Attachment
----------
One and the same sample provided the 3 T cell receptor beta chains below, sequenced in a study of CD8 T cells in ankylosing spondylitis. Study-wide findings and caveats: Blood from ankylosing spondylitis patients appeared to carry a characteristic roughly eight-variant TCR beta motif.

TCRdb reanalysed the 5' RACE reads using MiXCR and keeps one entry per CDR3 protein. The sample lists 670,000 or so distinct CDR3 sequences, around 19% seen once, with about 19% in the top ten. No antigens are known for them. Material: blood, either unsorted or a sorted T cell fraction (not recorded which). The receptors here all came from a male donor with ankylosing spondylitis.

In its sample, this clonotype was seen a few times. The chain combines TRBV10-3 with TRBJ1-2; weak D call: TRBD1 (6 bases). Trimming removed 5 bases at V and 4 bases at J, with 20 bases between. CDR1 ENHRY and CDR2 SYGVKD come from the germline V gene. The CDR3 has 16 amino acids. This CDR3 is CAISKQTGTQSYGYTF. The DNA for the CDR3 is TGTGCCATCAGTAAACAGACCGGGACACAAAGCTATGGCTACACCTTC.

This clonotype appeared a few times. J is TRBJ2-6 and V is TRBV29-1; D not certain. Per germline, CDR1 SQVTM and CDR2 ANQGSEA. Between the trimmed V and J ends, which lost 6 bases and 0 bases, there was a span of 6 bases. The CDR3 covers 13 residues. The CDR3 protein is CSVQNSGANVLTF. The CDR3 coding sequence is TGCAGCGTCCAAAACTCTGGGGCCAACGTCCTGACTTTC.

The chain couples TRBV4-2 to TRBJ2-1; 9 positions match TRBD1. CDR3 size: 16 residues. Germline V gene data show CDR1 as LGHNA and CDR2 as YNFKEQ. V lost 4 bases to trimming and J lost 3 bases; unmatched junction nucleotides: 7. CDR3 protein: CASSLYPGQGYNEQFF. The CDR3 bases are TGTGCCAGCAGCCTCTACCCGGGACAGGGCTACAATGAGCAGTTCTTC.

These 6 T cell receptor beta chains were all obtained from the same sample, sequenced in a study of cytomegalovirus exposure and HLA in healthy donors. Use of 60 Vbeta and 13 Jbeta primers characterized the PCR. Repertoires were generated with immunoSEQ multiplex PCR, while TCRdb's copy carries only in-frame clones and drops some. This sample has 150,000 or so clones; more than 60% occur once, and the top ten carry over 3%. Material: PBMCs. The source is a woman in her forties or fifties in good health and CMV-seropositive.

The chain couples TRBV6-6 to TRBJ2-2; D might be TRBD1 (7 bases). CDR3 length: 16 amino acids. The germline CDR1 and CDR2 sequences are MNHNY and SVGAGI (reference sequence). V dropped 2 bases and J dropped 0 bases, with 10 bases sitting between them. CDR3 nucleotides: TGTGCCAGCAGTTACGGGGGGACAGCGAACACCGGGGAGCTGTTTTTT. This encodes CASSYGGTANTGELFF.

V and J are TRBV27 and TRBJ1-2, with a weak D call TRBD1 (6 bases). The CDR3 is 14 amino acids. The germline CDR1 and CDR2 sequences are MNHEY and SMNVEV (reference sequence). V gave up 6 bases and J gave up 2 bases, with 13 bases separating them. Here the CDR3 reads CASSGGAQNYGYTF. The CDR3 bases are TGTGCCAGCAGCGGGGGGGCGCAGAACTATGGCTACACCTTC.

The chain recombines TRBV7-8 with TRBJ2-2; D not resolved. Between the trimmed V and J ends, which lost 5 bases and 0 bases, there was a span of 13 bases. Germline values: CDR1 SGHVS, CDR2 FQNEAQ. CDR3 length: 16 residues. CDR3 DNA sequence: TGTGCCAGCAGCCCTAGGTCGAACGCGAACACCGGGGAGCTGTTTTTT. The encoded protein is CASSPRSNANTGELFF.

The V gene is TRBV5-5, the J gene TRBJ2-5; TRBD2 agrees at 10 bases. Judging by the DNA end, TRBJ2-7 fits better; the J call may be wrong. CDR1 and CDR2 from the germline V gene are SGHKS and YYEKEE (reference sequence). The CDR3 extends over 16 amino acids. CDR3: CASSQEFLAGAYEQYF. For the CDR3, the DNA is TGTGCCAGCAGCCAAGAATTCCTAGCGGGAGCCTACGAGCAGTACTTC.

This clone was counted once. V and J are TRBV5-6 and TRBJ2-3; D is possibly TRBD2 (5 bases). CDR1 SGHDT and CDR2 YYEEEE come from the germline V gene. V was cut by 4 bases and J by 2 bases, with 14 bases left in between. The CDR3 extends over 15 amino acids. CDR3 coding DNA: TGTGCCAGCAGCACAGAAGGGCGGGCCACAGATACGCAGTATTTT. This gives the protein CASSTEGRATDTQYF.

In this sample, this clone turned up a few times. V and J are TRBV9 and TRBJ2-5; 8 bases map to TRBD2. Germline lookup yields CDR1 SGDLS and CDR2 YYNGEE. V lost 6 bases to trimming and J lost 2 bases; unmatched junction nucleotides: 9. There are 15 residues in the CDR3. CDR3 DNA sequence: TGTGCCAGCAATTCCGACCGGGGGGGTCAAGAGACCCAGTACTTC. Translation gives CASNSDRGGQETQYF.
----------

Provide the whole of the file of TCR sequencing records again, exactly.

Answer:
One and the same sample provided the 3 T cell receptor beta chains below, sequenced in a study of CD8 T cells in ankylosing spondylitis. Study-wide findings and caveats: Blood from ankylosing spondylitis patients appeared to carry a characteristic roughly eight-variant TCR beta motif.

TCRdb reanalysed the 5' RACE reads using MiXCR and keeps one entry per CDR3 protein. The sample lists 670,000 or so distinct CDR3 sequences, around 19% seen once, with about 19% in the top ten. No antigens are known for them. Material: blood, either unsorted or a sorted T cell fraction (not recorded which). The receptors here all came from a male donor with ankylosing spondylitis.

In its sample, this clonotype was seen a few times. The chain combines TRBV10-3 with TRBJ1-2; weak D call: TRBD1 (6 bases). Trimming removed 5 bases at V and 4 bases at J, with 20 bases between. CDR1 ENHRY and CDR2 SYGVKD come from the germline V gene. The CDR3 has 16 amino acids. This CDR3 is CAISKQTGTQSYGYTF. The DNA for the CDR3 is TGTGCCATCAGTAAACAGACCGGGACACAAAGCTATGGCTACACCTTC.

This clonotype appeared a few times. J is TRBJ2-6 and V is TRBV29-1; D not certain. Per germline, CDR1 SQVTM and CDR2 ANQGSEA. Between the trimmed V and J ends, which lost 6 bases and 0 bases, there was a span of 6 bases. The CDR3 covers 13 residues. The CDR3 protein is CSVQNSGANVLTF. The CDR3 coding sequence is TGCAGCGTCCAAAACTCTGGGGCCAACGTCCTGACTTTC.

The chain couples TRBV4-2 to TRBJ2-1; 9 positions match TRBD1. CDR3 size: 16 residues. Germline V gene data show CDR1 as LGHNA and CDR2 as YNFKEQ. V lost 4 bases to trimming and J lost 3 bases; unmatched junction nucleotides: 7. CDR3 protein: CASSLYPGQGYNEQFF. The CDR3 bases are TGTGCCAGCAGCCTCTACCCGGGACAGGGCTACAATGAGCAGTTCTTC.

These 6 T cell receptor beta chains were all obtained from the same sample, sequenced in a study of cytomegalovirus exposure and HLA in healthy donors. Use of 60 Vbeta and 13 Jbeta primers characterized the PCR. Repertoires were generated with immunoSEQ multiplex PCR, while TCRdb's copy carries only in-frame clones and drops some. This sample has 150,000 or so clones; more than 60% occur once, and the top ten carry over 3%. Material: PBMCs. The source is a woman in her forties or fifties in good health and CMV-seropositive.

The chain couples TRBV6-6 to TRBJ2-2; D might be TRBD1 (7 bases). CDR3 length: 16 amino acids. The germline CDR1 and CDR2 sequences are MNHNY and SVGAGI (reference sequence). V dropped 2 bases and J dropped 0 bases, with 10 bases sitting between them. CDR3 nucleotides: TGTGCCAGCAGTTACGGGGGGACAGCGAACACCGGGGAGCTGTTTTTT. This encodes CASSYGGTANTGELFF.

V and J are TRBV27 and TRBJ1-2, with a weak D call TRBD1 (6 bases). The CDR3 is 14 amino acids. The germline CDR1 and CDR2 sequences are MNHEY and SMNVEV (reference sequence). V gave up 6 bases and J gave up 2 bases, with 13 bases separating them. Here the CDR3 reads CASSGGAQNYGYTF. The CDR3 bases are TGTGCCAGCAGCGGGGGGGCGCAGAACTATGGCTACACCTTC.

The chain recombines TRBV7-8 with TRBJ2-2; D not resolved. Between the trimmed V and J ends, which lost 5 bases and 0 bases, there was a span of 13 bases. Germline values: CDR1 SGHVS, CDR2 FQNEAQ. CDR3 length: 16 residues. CDR3 DNA sequence: TGTGCCAGCAGCCCTAGGTCGAACGCGAACACCGGGGAGCTGTTTTTT. The encoded protein is CASSPRSNANTGELFF.

The V gene is TRBV5-5, the J gene TRBJ2-5; TRBD2 agrees at 10 bases. Judging by the DNA end, TRBJ2-7 fits better; the J call may be wrong. CDR1 and CDR2 from the germline V gene are SGHKS and YYEKEE (reference sequence). The CDR3 extends over 16 amino acids. CDR3: CASSQEFLAGAYEQYF. For the CDR3, the DNA is TGTGCCAGCAGCCAAGAATTCCTAGCGGGAGCCTACGAGCAGTACTTC.

This clone was counted once. V and J are TRBV5-6 and TRBJ2-3; D is possibly TRBD2 (5 bases). CDR1 SGHDT and CDR2 YYEEEE come from the germline V gene. V was cut by 4 bases and J by 2 bases, with 14 bases left in between. The CDR3 extends over 15 amino acids. CDR3 coding DNA: TGTGCCAGCAGCACAGAAGGGCGGGCCACAGATACGCAGTATTTT. This gives the protein CASSTEGRATDTQYF.

In this sample, this clone turned up a few times. V and J are TRBV9 and TRBJ2-5; 8 bases map to TRBD2. Germline lookup yields CDR1 SGDLS and CDR2 YYNGEE. V lost 6 bases to trimming and J lost 2 bases; unmatched junction nucleotides: 9. There are 15 residues in the CDR3. CDR3 DNA sequence: TGTGCCAGCAATTCCGACCGGGGGGGTCAAGAGACCCAGTACTTC. Translation gives CASNSDRGGQETQYF.